In January of 2018, NBCMI no longer automatically accepted CEUs from other organizations such as ATA, RID or CCHI. The reason this change was made was to ensure that our high standards were met. We wanted our CMIs to ONLY take workshops related to medical, as this is a medical certification. Other organizations approve CEUs for workshops that are not related to medical.

To learn more please read the Q&A below:

Q: What is the benefit of Continuing Education?

Healthcare, medicine, and nursing are constantly changing; we are experiencing a new wave of innovation, game-changing new technologies and treatments, transforming the practice of medicine, dramatically altering the patient experience, and creating conditions for even more breakthroughs. With all these happenings we as professional medical interpreters need to recognize that continuing education is the ride we must take to keep growing and evolving accordingly.

Read more. . .

Upcoming Events

  • Saturday, April 06, 2019 9:00 AM - 3:30 PM EDT
    Atrium Health - Regional Medical Interpreter Summit
  • Saturday, May 04, 2019
    23rd NETA Annual Conference
  • Friday, May 17, 2019 - Sunday, May 19, 2019
    NAJIT 40th Annual Conference
  • Saturday, June 01, 2019
    2019 MN Conference
  • Saturday, June 08, 2019
    Children's Healthcare of Atlanta Interpreter's Symposium
  • Friday, June 14, 2019 - Saturday, June 15, 2019
    Utah Translators & Interpreters Association
  • Friday, June 21, 2019
    2019 IMIA One- Day Conference - 10 years of National Certification: Lessons and Challenges
    Olney, Maryland
  • Saturday, August 24, 2019
    Language Services Managers' Symposium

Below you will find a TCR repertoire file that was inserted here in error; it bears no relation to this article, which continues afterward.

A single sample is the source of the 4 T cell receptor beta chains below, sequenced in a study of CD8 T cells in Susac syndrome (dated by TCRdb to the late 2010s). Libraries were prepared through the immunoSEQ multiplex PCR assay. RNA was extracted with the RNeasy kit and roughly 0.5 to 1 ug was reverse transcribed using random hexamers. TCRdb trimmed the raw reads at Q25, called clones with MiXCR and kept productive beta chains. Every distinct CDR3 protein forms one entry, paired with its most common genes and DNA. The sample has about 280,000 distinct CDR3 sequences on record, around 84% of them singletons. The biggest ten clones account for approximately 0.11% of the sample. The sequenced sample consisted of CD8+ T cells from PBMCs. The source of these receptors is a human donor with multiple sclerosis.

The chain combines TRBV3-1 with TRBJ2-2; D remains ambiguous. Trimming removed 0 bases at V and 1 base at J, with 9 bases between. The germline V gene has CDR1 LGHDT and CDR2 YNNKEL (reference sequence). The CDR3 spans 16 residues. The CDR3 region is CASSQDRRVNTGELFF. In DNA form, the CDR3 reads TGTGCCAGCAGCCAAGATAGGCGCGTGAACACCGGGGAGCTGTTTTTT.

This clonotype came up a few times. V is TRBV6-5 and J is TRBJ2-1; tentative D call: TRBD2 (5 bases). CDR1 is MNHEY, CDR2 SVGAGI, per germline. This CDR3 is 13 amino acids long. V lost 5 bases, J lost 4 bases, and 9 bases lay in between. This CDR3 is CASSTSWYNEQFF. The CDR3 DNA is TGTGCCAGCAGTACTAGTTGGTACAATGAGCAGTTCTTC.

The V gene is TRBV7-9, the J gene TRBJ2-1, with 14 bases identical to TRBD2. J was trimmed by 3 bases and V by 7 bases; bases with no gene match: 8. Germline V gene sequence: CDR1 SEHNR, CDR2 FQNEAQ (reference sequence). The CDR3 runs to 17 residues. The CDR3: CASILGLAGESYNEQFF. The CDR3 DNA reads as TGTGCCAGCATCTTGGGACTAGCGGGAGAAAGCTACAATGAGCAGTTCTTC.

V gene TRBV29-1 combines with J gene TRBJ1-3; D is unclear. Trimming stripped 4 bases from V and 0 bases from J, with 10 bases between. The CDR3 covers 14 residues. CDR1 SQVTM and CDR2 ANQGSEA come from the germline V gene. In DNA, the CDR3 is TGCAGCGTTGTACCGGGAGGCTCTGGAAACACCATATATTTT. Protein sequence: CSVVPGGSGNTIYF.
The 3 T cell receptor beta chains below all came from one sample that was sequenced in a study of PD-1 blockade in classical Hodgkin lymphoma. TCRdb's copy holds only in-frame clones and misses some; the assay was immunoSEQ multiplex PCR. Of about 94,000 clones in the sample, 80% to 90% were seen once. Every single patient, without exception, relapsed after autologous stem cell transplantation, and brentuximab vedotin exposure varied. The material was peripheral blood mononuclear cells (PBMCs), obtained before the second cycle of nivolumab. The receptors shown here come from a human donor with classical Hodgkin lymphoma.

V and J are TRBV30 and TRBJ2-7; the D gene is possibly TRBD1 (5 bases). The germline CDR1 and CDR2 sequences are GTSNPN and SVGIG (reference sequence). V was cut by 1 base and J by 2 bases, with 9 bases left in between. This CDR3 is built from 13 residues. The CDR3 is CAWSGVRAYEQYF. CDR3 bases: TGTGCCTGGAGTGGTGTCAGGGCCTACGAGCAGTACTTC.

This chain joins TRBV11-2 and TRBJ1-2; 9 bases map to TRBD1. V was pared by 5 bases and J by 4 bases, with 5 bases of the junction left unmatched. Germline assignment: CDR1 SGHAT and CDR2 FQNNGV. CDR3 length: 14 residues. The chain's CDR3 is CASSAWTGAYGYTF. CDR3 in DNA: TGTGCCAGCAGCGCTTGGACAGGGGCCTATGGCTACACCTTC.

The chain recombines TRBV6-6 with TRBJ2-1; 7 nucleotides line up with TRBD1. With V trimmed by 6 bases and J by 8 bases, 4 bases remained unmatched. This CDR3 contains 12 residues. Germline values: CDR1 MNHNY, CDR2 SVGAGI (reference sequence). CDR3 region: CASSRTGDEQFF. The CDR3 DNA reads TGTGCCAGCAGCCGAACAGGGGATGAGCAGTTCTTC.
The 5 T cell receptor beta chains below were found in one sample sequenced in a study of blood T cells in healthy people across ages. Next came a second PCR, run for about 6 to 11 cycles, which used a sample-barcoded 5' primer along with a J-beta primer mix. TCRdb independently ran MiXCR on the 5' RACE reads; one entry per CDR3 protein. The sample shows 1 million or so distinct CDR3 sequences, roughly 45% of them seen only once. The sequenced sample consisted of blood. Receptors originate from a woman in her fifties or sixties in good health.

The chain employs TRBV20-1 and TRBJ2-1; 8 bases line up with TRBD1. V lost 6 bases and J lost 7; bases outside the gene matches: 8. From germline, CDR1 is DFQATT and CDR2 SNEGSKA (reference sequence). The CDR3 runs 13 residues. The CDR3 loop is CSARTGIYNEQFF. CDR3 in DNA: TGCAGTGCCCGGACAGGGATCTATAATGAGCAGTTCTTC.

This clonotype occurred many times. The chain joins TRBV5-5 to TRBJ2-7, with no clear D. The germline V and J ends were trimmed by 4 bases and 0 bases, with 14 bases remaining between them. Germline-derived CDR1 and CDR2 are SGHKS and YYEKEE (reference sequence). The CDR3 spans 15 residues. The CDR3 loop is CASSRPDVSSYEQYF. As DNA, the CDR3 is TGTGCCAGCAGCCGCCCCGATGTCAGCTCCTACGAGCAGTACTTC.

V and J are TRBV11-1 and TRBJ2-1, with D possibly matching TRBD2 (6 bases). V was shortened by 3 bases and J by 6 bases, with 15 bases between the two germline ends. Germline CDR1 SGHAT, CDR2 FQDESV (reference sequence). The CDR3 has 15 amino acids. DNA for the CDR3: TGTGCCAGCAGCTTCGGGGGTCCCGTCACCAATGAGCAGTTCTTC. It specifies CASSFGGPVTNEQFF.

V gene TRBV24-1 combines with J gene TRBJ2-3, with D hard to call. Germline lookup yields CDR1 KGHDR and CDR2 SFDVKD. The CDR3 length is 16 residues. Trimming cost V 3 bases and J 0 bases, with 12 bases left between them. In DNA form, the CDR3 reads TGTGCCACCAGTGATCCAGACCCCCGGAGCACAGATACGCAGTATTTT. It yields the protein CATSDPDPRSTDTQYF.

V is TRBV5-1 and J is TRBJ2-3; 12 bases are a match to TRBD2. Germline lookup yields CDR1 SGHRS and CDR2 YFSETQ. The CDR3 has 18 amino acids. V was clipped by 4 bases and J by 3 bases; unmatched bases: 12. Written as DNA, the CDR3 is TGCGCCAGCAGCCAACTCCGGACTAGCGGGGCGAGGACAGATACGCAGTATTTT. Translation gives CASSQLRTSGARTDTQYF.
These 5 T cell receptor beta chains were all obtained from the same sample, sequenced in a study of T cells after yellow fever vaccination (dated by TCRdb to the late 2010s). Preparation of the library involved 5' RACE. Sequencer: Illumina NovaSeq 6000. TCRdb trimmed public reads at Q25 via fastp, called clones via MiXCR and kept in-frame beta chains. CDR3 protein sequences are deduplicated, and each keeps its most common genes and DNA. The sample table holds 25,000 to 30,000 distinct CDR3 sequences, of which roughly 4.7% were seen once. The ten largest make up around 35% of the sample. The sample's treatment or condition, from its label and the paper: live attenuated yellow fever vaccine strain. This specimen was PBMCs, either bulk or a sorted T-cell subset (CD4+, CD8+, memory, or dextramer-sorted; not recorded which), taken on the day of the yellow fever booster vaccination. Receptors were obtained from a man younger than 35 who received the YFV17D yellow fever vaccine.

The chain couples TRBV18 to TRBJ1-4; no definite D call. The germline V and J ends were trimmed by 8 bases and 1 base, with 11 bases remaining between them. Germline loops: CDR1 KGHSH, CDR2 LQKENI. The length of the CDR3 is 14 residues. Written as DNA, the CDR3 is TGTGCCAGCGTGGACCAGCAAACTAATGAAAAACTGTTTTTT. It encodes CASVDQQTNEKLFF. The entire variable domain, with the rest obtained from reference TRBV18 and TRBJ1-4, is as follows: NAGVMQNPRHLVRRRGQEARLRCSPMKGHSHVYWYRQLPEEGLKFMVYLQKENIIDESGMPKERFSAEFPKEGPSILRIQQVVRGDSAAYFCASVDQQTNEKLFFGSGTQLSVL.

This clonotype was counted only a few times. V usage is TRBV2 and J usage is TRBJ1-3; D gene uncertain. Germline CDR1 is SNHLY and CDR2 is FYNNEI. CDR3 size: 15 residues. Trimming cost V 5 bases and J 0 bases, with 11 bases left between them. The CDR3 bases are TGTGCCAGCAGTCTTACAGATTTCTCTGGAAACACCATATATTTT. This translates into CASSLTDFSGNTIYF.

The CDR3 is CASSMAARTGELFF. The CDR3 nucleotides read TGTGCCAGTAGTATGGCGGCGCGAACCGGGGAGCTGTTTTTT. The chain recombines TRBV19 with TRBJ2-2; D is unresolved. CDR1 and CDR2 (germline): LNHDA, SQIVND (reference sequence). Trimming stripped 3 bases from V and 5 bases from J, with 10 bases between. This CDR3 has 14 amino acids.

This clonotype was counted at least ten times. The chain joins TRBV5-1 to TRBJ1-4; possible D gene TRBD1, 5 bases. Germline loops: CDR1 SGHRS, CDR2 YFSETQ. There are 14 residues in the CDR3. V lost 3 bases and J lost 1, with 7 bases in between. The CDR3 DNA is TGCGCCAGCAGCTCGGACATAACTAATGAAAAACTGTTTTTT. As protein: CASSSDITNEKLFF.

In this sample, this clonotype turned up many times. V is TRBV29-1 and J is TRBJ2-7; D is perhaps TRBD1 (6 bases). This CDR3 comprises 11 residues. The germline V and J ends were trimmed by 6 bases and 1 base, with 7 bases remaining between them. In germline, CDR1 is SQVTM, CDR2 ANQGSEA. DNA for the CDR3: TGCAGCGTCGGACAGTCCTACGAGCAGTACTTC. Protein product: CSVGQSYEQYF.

Orlando, Florida
Overcome the notion that we must be regular…it robs you of the chance to be extraordinary.
- Uta Hagan
TEN GREAT REASONS!!
  1. Valid National Credential – Our certification exams are validated by a third-party organization (PSI), delivering psychometric quality, statistical analysis and professionally sound test form assembly. The CMI certification continues to be a very VALID and highly recognized credential for its standards and excellence.
  2. Rigorous/High Standards – The NBCMI verifies that each candidate meets ALL the prerequisites prior to testing. Delivers high quality and rigorous written and oral exams:
    • Written exam focuses 61% on medical knowledge, 15% on code of ethics, and the remaining 24% focuses on roles of the interpreter, cultural awareness and legislation and regulations.
    • Oral exam focuses 35% on medical terminology within the context in two languages, 30% on mastery of linguistic knowledge in English and target language, 25% on consecutive interpreting and sight translation from English to the target language and 10% on cultural awareness.
  3. Testing:
    • Exams can be scheduled YEAR ROUND at a mutually agreed upon time at one of our many testing centers.
    • We offer the convenience of testing from home through its Proctor U online proctoring, using a cutting-edge methodology for certification programs.
  4. FULL Certification in More Languages – The National Board offers FULL certification in six (6) languages: Spanish, Mandarin, Cantonese, Russian, Vietnamese, and Korean. What this means is that all of our six languages are fully tested in written and oral, not only in English, but also in the interpreter's target language. This meets the definition of a qualified interpreter by the Joint Commission, as well as by the Affordable Care Act Section 1557.
  5. Five-Year Recertification – Our certification is valid for five years making it more cost effective.
  6. Credential Maintenance – Requires 30 hours of continuing education units, which can be done within the five-year span. Continuing education MUST focus on medical interpreting and medical knowledge courses, maintaining the high standards for the credential.
  7. Online Registry - The NBCMI registry is public. Prospective employers can search our registry and contact our interpreters directly by email. What a great way to boost your visibility and improve job opportunities. It also allows prospective employers to verify credentials.
  8. International Recognition - The CMI credential is internationally recognized.
  9. Pioneers in the Industry – The National Board was founded in 2009 and was the FIRST to offer certification for medical interpreters nationwide, setting the testing standards.
  10. IMIA – The National Board is proud to be an independent division of the International Medical Interpreters Association (IMIA). The IMIA was founded in 1986 and in 1987 published the first Code of Ethics for medical interpreters.

Come Join our Growing Family of CMIs!